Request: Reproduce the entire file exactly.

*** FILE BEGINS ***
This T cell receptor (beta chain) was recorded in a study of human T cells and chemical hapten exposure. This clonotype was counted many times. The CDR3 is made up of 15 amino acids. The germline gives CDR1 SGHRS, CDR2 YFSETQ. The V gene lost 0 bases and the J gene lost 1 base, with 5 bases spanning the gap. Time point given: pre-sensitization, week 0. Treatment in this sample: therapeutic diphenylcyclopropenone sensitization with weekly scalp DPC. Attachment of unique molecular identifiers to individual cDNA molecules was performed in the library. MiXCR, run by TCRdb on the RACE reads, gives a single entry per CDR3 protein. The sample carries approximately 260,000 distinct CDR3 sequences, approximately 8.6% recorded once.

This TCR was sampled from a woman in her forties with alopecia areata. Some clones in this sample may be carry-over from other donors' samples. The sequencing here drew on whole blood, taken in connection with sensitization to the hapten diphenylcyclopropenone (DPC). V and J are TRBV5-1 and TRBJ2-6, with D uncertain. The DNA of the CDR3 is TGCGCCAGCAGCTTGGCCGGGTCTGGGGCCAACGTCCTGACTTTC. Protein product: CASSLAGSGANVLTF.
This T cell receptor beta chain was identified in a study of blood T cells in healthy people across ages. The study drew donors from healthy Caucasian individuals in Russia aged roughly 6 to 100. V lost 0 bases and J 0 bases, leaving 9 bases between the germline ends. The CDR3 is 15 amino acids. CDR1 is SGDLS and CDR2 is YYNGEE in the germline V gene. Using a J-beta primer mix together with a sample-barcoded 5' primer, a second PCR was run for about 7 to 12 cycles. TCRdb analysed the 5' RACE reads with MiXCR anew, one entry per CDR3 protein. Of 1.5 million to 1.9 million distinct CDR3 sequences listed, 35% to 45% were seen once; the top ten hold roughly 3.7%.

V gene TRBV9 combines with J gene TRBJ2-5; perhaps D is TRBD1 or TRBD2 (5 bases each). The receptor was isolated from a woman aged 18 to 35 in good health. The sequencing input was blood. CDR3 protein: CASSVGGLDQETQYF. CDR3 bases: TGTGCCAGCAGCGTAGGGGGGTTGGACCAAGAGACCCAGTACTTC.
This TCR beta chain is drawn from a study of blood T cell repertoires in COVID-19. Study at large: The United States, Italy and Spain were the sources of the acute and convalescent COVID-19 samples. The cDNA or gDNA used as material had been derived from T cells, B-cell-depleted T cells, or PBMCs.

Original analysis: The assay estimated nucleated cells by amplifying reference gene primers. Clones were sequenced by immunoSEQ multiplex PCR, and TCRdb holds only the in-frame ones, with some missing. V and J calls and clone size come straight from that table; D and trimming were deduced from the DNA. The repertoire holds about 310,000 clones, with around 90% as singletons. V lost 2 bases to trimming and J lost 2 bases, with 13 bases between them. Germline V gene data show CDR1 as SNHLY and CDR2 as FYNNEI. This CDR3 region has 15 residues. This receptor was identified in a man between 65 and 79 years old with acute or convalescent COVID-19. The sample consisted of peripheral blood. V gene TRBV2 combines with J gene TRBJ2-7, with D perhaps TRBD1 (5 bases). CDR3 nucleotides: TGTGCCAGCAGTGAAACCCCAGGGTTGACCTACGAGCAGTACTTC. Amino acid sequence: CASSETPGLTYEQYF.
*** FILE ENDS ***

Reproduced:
This T cell receptor (beta chain) was recorded in a study of human T cells and chemical hapten exposure. This clonotype was counted many times. The CDR3 is made up of 15 amino acids. The germline gives CDR1 SGHRS, CDR2 YFSETQ. The V gene lost 0 bases and the J gene lost 1 base, with 5 bases spanning the gap. Time point given: pre-sensitization, week 0. Treatment in this sample: therapeutic diphenylcyclopropenone sensitization with weekly scalp DPC. Attachment of unique molecular identifiers to individual cDNA molecules was performed in the library. MiXCR, run by TCRdb on the RACE reads, gives a single entry per CDR3 protein. The sample carries approximately 260,000 distinct CDR3 sequences, approximately 8.6% recorded once.

This TCR was sampled from a woman in her forties with alopecia areata. Some clones in this sample may be carry-over from other donors' samples. The sequencing here drew on whole blood, taken in connection with sensitization to the hapten diphenylcyclopropenone (DPC). V and J are TRBV5-1 and TRBJ2-6, with D uncertain. The DNA of the CDR3 is TGCGCCAGCAGCTTGGCCGGGTCTGGGGCCAACGTCCTGACTTTC. Protein product: CASSLAGSGANVLTF.
This T cell receptor beta chain was identified in a study of blood T cells in healthy people across ages. The study drew donors from healthy Caucasian individuals in Russia aged roughly 6 to 100. V lost 0 bases and J 0 bases, leaving 9 bases between the germline ends. The CDR3 is 15 amino acids. CDR1 is SGDLS and CDR2 is YYNGEE in the germline V gene. Using a J-beta primer mix together with a sample-barcoded 5' primer, a second PCR was run for about 7 to 12 cycles. TCRdb analysed the 5' RACE reads with MiXCR anew, one entry per CDR3 protein. Of 1.5 million to 1.9 million distinct CDR3 sequences listed, 35% to 45% were seen once; the top ten hold roughly 3.7%.

V gene TRBV9 combines with J gene TRBJ2-5; perhaps D is TRBD1 or TRBD2 (5 bases each). The receptor was isolated from a woman aged 18 to 35 in good health. The sequencing input was blood. CDR3 protein: CASSVGGLDQETQYF. CDR3 bases: TGTGCCAGCAGCGTAGGGGGGTTGGACCAAGAGACCCAGTACTTC.
This TCR beta chain is drawn from a study of blood T cell repertoires in COVID-19. Study at large: The United States, Italy and Spain were the sources of the acute and convalescent COVID-19 samples. The cDNA or gDNA used as material had been derived from T cells, B-cell-depleted T cells, or PBMCs.

Original analysis: The assay estimated nucleated cells by amplifying reference gene primers. Clones were sequenced by immunoSEQ multiplex PCR, and TCRdb holds only the in-frame ones, with some missing. V and J calls and clone size come straight from that table; D and trimming were deduced from the DNA. The repertoire holds about 310,000 clones, with around 90% as singletons. V lost 2 bases to trimming and J lost 2 bases, with 13 bases between them. Germline V gene data show CDR1 as SNHLY and CDR2 as FYNNEI. This CDR3 region has 15 residues. This receptor was identified in a man between 65 and 79 years old with acute or convalescent COVID-19. The sample consisted of peripheral blood. V gene TRBV2 combines with J gene TRBJ2-7, with D perhaps TRBD1 (5 bases). CDR3 nucleotides: TGTGCCAGCAGTGAAACCCCAGGGTTGACCTACGAGCAGTACTTC. Amino acid sequence: CASSETPGLTYEQYF.